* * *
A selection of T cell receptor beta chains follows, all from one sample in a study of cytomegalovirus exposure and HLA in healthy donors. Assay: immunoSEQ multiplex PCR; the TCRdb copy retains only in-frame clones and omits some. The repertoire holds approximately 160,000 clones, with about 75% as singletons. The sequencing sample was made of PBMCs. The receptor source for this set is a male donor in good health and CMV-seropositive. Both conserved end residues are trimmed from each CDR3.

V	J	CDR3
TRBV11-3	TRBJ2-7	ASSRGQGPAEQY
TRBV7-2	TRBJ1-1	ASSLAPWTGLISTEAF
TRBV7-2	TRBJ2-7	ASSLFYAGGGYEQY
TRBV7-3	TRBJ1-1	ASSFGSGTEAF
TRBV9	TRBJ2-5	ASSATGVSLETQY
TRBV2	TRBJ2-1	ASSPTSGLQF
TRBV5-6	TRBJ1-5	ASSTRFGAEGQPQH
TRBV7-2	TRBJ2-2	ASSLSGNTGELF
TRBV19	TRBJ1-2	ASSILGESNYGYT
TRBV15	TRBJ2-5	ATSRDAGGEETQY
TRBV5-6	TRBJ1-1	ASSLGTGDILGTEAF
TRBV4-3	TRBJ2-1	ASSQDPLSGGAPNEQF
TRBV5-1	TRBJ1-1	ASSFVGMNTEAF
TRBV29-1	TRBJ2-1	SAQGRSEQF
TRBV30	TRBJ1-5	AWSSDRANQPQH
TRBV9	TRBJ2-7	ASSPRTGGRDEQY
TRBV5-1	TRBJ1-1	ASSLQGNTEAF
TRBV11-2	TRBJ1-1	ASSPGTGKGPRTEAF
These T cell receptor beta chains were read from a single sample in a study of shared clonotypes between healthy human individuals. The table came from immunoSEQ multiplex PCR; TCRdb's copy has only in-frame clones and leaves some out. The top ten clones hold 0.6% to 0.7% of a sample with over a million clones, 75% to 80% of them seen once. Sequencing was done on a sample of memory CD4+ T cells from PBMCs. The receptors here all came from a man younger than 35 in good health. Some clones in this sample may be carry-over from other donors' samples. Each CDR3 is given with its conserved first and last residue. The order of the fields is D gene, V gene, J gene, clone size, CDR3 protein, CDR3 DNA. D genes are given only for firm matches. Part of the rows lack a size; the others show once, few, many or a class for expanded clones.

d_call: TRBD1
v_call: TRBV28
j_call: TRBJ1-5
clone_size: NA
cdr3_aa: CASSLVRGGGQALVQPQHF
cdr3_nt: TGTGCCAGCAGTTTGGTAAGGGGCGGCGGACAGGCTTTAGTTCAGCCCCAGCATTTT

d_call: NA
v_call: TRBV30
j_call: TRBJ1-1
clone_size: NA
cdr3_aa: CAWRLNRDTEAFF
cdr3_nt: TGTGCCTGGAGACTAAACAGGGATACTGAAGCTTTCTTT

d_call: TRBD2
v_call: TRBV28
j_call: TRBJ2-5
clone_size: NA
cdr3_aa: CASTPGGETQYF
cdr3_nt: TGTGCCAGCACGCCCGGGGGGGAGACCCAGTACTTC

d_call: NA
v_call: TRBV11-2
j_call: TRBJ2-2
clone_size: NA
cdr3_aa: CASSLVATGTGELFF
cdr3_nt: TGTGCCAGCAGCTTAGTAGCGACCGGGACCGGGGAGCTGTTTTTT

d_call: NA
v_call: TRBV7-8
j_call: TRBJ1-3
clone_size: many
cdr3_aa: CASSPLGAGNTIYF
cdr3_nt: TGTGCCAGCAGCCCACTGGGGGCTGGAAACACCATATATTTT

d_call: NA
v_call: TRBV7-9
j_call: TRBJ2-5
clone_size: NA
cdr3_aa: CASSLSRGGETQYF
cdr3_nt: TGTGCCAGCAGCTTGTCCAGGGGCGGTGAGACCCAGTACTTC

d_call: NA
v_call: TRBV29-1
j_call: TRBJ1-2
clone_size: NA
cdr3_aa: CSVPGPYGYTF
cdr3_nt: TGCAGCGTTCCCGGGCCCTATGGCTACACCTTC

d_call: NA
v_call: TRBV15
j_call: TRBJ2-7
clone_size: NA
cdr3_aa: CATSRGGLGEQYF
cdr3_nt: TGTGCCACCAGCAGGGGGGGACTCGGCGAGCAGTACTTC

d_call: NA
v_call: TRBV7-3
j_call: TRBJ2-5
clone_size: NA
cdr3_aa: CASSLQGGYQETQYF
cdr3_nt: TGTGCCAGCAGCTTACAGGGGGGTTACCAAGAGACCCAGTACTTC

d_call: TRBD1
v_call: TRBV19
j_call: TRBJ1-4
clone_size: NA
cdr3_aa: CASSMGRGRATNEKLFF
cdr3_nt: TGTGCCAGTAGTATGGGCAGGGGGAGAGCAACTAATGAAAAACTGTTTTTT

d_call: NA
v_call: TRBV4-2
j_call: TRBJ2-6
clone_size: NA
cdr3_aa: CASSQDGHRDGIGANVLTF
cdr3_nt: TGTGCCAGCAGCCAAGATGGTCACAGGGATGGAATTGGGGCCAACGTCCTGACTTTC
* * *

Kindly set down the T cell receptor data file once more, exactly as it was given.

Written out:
A selection of T cell receptor beta chains follows, all from one sample in a study of cytomegalovirus exposure and HLA in healthy donors. Assay: immunoSEQ multiplex PCR; the TCRdb copy retains only in-frame clones and omits some. The repertoire holds approximately 160,000 clones, with about 75% as singletons. The sequencing sample was made of PBMCs. The receptor source for this set is a male donor in good health and CMV-seropositive. Both conserved end residues are trimmed from each CDR3.

V	J	CDR3
TRBV11-3	TRBJ2-7	ASSRGQGPAEQY
TRBV7-2	TRBJ1-1	ASSLAPWTGLISTEAF
TRBV7-2	TRBJ2-7	ASSLFYAGGGYEQY
TRBV7-3	TRBJ1-1	ASSFGSGTEAF
TRBV9	TRBJ2-5	ASSATGVSLETQY
TRBV2	TRBJ2-1	ASSPTSGLQF
TRBV5-6	TRBJ1-5	ASSTRFGAEGQPQH
TRBV7-2	TRBJ2-2	ASSLSGNTGELF
TRBV19	TRBJ1-2	ASSILGESNYGYT
TRBV15	TRBJ2-5	ATSRDAGGEETQY
TRBV5-6	TRBJ1-1	ASSLGTGDILGTEAF
TRBV4-3	TRBJ2-1	ASSQDPLSGGAPNEQF
TRBV5-1	TRBJ1-1	ASSFVGMNTEAF
TRBV29-1	TRBJ2-1	SAQGRSEQF
TRBV30	TRBJ1-5	AWSSDRANQPQH
TRBV9	TRBJ2-7	ASSPRTGGRDEQY
TRBV5-1	TRBJ1-1	ASSLQGNTEAF
TRBV11-2	TRBJ1-1	ASSPGTGKGPRTEAF
These T cell receptor beta chains were read from a single sample in a study of shared clonotypes between healthy human individuals. The table came from immunoSEQ multiplex PCR; TCRdb's copy has only in-frame clones and leaves some out. The top ten clones hold 0.6% to 0.7% of a sample with over a million clones, 75% to 80% of them seen once. Sequencing was done on a sample of memory CD4+ T cells from PBMCs. The receptors here all came from a man younger than 35 in good health. Some clones in this sample may be carry-over from other donors' samples. Each CDR3 is given with its conserved first and last residue. The order of the fields is D gene, V gene, J gene, clone size, CDR3 protein, CDR3 DNA. D genes are given only for firm matches. Part of the rows lack a size; the others show once, few, many or a class for expanded clones.

d_call: TRBD1
v_call: TRBV28
j_call: TRBJ1-5
clone_size: NA
cdr3_aa: CASSLVRGGGQALVQPQHF
cdr3_nt: TGTGCCAGCAGTTTGGTAAGGGGCGGCGGACAGGCTTTAGTTCAGCCCCAGCATTTT

d_call: NA
v_call: TRBV30
j_call: TRBJ1-1
clone_size: NA
cdr3_aa: CAWRLNRDTEAFF
cdr3_nt: TGTGCCTGGAGACTAAACAGGGATACTGAAGCTTTCTTT

d_call: TRBD2
v_call: TRBV28
j_call: TRBJ2-5
clone_size: NA
cdr3_aa: CASTPGGETQYF
cdr3_nt: TGTGCCAGCACGCCCGGGGGGGAGACCCAGTACTTC

d_call: NA
v_call: TRBV11-2
j_call: TRBJ2-2
clone_size: NA
cdr3_aa: CASSLVATGTGELFF
cdr3_nt: TGTGCCAGCAGCTTAGTAGCGACCGGGACCGGGGAGCTGTTTTTT

d_call: NA
v_call: TRBV7-8
j_call: TRBJ1-3
clone_size: many
cdr3_aa: CASSPLGAGNTIYF
cdr3_nt: TGTGCCAGCAGCCCACTGGGGGCTGGAAACACCATATATTTT

d_call: NA
v_call: TRBV7-9
j_call: TRBJ2-5
clone_size: NA
cdr3_aa: CASSLSRGGETQYF
cdr3_nt: TGTGCCAGCAGCTTGTCCAGGGGCGGTGAGACCCAGTACTTC

d_call: NA
v_call: TRBV29-1
j_call: TRBJ1-2
clone_size: NA
cdr3_aa: CSVPGPYGYTF
cdr3_nt: TGCAGCGTTCCCGGGCCCTATGGCTACACCTTC

d_call: NA
v_call: TRBV15
j_call: TRBJ2-7
clone_size: NA
cdr3_aa: CATSRGGLGEQYF
cdr3_nt: TGTGCCACCAGCAGGGGGGGACTCGGCGAGCAGTACTTC

d_call: NA
v_call: TRBV7-3
j_call: TRBJ2-5
clone_size: NA
cdr3_aa: CASSLQGGYQETQYF
cdr3_nt: TGTGCCAGCAGCTTACAGGGGGGTTACCAAGAGACCCAGTACTTC

d_call: TRBD1
v_call: TRBV19
j_call: TRBJ1-4
clone_size: NA
cdr3_aa: CASSMGRGRATNEKLFF
cdr3_nt: TGTGCCAGTAGTATGGGCAGGGGGAGAGCAACTAATGAAAAACTGTTTTTT

d_call: NA
v_call: TRBV4-2
j_call: TRBJ2-6
clone_size: NA
cdr3_aa: CASSQDGHRDGIGANVLTF
cdr3_nt: TGTGCCAGCAGCCAAGATGGTCACAGGGATGGAATTGGGGCCAACGTCCTGACTTTC